SSA Cannot Offset Social Security Benefits to Recoup Overpayment Debt Discharged in Bankruptcy
When the Social Security Administration discovers that it has overpaid benefits, it is required to offset future benefits to recoup the overpayment. An interesting question is whether this situation is in the nature of a debt, which would mean that it is dischargeable in bankruptcy, or whether the reduction is simply part of the definition of future benefits.
The Court of Appeals for the Seventh Circuit answered this question in In re Neavear, 674 F.2d 1201 (7th Cir. 1982). The 2013 opinion of the United States Bankruptcy Court for the Southern District of Illinois in Zimmerman vs. Social Security Administration (In re Zimmerman), Case No. 11-41386, Adversary No. 12-4076, describes the Neavear decision as follows:
In that case, the debtor received disability benefits for approximately eleven years without informing SSA that during the latter three years, he was self employed as a real estate broker. When he later became disabled and entitled to receive benefits again, SSA commenced a proceeding to offset the earlier payments (that were improperly received) against Neavear’s future benefits. An administrative law judge found that Neavear had been overpaid $19,818.10 in disability benefits, and that his future benefits must be reduced in satisfaction of the overpayment debt. The debtor subsequently filed a chapter 7 bankruptcy proceeding, listing on his schedule of debts a $19,818.10 overpayment debt owed to SSA. After receiving a discharge, SSA continued to reduce his disability benefits in an attempt to recover the debt. Neavear filed a complaint in the bankruptcy court seeking a declaration that the overpayment debt had been discharged.
The issue in Neavear was “whether § 207 of the Social Security Act, 42 U.S.C. § 407 (1976), confers on the Social Security Administration … a blanket exemption from the operation of the bankruptcy laws, so that a debt owing to the SSA because of an overpayment of benefits cannot be discharged in bankruptcy.” Id. The court held that “SSA enjoys no such immunity from the bankruptcy laws and that the overpayment debt is dischargeable….” Id.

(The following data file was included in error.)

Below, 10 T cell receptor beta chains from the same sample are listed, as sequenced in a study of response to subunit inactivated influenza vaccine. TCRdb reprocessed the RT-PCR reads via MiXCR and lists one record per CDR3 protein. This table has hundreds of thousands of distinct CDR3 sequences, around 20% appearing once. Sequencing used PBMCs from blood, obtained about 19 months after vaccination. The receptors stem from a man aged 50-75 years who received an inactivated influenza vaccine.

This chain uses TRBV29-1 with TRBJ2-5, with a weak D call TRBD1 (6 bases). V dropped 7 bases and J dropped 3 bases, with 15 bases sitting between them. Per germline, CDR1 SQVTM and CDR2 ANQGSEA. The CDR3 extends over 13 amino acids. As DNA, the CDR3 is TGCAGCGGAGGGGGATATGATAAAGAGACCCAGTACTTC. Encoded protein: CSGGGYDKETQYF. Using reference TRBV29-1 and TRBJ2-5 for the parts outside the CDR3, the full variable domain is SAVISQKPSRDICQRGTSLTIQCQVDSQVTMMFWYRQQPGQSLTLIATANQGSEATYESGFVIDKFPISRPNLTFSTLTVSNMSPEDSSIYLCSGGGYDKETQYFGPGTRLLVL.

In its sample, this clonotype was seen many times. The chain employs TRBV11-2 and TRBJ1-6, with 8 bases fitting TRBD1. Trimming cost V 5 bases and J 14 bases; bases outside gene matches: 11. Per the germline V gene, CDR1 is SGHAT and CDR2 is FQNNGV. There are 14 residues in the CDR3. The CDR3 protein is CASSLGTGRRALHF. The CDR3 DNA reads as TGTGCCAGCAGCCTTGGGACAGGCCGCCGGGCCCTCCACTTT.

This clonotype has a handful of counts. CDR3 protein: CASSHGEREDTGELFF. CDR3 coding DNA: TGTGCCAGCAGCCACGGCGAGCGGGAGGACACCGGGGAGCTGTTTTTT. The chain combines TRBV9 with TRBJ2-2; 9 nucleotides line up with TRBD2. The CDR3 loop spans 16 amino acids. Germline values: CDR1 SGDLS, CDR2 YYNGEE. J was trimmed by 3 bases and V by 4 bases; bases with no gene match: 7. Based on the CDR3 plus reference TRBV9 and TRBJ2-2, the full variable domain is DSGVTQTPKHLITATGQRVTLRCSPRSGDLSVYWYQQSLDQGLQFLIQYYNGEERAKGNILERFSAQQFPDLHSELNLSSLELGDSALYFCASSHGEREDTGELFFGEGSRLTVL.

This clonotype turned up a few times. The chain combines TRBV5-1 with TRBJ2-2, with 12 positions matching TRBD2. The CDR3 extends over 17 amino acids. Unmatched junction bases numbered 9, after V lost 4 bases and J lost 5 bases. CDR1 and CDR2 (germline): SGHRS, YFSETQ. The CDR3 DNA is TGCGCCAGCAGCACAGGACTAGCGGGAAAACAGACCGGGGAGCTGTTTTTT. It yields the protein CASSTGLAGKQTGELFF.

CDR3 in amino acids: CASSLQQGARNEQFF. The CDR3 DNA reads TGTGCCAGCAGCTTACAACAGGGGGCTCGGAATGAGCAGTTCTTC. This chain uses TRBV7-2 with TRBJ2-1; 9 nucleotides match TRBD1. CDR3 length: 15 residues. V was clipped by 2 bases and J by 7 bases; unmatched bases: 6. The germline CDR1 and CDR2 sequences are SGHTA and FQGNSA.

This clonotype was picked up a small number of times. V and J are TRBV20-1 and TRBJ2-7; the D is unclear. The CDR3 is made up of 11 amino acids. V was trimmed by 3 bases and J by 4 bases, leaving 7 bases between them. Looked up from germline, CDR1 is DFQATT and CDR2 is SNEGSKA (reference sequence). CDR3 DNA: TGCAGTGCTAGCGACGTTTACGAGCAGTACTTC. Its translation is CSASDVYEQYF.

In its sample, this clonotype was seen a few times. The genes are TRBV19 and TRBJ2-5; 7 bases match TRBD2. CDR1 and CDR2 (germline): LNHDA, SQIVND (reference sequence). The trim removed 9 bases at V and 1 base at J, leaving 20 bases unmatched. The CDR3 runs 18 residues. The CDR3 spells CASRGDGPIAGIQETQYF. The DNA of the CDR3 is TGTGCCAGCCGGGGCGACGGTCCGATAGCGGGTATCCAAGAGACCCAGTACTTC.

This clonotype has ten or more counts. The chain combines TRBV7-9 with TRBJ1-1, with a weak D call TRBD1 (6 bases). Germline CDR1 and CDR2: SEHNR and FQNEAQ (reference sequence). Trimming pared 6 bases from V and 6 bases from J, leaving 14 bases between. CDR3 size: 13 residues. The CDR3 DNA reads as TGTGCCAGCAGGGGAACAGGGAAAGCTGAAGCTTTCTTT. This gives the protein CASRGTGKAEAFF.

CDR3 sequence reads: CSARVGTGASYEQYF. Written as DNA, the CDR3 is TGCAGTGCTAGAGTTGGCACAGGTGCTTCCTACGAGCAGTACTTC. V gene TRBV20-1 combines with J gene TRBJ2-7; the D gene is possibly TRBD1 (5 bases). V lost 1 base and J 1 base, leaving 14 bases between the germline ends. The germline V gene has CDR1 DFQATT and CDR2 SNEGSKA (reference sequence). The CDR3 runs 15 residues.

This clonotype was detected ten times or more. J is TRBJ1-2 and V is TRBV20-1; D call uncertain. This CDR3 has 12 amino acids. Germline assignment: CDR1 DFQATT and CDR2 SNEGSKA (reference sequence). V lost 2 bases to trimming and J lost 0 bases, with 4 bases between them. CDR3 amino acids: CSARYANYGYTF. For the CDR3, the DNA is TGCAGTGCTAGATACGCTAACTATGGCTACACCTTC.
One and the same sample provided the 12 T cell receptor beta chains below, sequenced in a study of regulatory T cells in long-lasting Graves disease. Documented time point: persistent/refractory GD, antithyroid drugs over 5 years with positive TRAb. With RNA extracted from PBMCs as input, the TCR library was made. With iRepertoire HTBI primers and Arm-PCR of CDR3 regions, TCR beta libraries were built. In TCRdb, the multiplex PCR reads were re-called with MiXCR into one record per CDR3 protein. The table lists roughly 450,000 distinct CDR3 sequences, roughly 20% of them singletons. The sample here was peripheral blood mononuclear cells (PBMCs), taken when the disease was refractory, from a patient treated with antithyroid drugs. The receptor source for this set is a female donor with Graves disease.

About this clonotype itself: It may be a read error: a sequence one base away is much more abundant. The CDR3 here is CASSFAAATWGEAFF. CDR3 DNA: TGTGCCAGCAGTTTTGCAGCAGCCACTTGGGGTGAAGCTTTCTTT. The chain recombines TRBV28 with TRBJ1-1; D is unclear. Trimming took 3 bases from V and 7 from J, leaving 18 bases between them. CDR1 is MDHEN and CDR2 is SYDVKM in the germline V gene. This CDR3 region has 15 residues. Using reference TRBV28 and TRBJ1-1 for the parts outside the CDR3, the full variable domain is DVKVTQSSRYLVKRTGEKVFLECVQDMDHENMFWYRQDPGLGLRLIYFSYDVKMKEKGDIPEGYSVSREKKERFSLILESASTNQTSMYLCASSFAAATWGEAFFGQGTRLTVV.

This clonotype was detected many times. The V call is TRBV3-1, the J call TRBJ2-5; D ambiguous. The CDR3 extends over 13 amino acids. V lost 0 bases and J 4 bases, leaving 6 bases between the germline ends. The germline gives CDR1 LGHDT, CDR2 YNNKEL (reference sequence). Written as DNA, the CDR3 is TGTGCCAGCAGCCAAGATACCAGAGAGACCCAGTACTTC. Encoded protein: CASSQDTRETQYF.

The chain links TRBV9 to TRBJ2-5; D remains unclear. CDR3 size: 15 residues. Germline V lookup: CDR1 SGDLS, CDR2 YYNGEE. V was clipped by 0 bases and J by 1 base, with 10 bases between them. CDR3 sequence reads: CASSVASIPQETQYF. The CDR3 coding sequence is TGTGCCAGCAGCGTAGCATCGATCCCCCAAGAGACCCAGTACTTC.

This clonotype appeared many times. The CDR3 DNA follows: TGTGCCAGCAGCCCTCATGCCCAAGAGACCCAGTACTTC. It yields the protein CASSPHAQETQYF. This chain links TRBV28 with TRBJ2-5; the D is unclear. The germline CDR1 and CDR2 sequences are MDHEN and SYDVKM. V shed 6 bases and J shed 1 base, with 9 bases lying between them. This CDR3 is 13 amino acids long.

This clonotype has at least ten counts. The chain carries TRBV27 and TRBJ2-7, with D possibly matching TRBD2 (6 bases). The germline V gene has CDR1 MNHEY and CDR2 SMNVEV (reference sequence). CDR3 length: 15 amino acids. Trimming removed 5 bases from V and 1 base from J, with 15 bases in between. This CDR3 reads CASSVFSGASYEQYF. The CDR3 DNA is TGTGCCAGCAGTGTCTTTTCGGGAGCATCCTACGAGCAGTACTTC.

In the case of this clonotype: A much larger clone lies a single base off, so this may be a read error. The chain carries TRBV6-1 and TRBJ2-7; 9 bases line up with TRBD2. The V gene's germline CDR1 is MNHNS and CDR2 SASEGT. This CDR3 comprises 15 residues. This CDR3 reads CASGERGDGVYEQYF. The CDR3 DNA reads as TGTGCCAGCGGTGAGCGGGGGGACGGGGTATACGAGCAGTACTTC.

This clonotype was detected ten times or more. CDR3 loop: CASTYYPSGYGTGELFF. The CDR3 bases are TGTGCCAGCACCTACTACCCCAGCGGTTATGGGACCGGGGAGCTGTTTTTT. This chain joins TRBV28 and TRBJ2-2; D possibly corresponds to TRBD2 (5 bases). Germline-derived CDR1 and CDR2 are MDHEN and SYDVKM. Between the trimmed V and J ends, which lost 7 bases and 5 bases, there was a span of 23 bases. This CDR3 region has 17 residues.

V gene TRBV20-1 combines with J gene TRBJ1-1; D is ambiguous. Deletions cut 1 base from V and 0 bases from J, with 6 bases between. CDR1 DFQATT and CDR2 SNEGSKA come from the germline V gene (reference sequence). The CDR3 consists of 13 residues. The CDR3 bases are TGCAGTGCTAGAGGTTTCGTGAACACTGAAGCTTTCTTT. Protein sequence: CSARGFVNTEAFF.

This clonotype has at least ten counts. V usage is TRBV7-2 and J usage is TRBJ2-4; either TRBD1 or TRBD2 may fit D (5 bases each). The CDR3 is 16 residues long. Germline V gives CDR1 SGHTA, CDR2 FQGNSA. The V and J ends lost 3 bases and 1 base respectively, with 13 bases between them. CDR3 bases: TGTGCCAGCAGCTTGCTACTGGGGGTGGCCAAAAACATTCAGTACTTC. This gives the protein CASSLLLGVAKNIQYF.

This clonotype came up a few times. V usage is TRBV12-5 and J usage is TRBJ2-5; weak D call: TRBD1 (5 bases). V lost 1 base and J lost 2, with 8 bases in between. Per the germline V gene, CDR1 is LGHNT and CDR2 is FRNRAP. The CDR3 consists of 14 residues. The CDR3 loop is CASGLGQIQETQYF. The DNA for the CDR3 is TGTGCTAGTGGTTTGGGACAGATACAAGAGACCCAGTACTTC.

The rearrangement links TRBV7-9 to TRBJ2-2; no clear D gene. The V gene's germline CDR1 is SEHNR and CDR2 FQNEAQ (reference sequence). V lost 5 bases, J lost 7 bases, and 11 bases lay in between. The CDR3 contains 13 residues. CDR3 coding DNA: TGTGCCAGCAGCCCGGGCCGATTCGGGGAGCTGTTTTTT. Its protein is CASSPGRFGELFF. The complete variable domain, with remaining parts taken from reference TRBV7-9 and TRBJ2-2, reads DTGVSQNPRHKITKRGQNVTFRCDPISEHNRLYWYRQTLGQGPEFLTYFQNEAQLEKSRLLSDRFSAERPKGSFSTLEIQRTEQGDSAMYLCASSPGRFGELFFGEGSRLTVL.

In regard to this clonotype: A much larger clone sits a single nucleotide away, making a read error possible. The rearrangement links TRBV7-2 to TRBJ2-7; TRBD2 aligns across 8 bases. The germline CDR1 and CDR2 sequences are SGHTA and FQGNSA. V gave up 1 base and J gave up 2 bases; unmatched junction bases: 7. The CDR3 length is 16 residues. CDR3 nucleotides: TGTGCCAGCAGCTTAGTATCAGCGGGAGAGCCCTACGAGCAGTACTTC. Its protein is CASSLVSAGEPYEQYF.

The Court of Appeals for the Third Circuit addressed the issue in Lee v. Schweiker, 739 F.2d 870 (3d Cir. 1984). It held:
We conclude that, in spite of statutory or contractual provisions providing for “recoupment” of previous overpayments, the primary purpose of these [social-welfare] statutes is to provide income security to the recipients. Once a bankruptcy petition is filed, the income provided by Social Security benefits should be protected by the automatic stay. The right of SSA to recover pre-petition debts should be subject to the limitations on setoff, just as it is limited by the provisions for exemption and discharge, In re Neavear, 674 F.2d 1201 (7th Cir. 1982), rather than treated as part of a “contract” between the government and the debtor. Accordingly, we hold that SSA may not recoup previous overpayments from benefits payable after a bankruptcy petition is filed.
Based on these authorities, it appears that the Social Security Administration cannot offset post-petition social security benefits to recoup pre-petition overpayments.
An obvious exception to this rule would exist when the debtor does not receive a discharge or when the Social Security Administration files and prevails in an adversary proceeding under 11 U.S.C. Section 523(a) to determine that the overpayment resulted from the debtor’s fraud.
Another exception, or more accurately distinguishable situation, was identified in the Zimmerman opinion cited above. There, the debtor had received a lump-sum workers compensation settlement pre-petition. The Social Security Act requires the Social Security Administration to allocate a lump-sum workers compensation benefit across a longer period of time and to reduce future social security benefits until that time elapses. The Social Security Administration continued that reduction after the debtor filed bankruptcy, and the debtor sued for violations of the automatic stay and discharge injunction. The court, granting summary judgment for the Social Security Administration, acknowledged that any pre-petition obligation to the SSA was discharged but held that the reduction was part of the formula defining future benefits and was not affected by the discharge.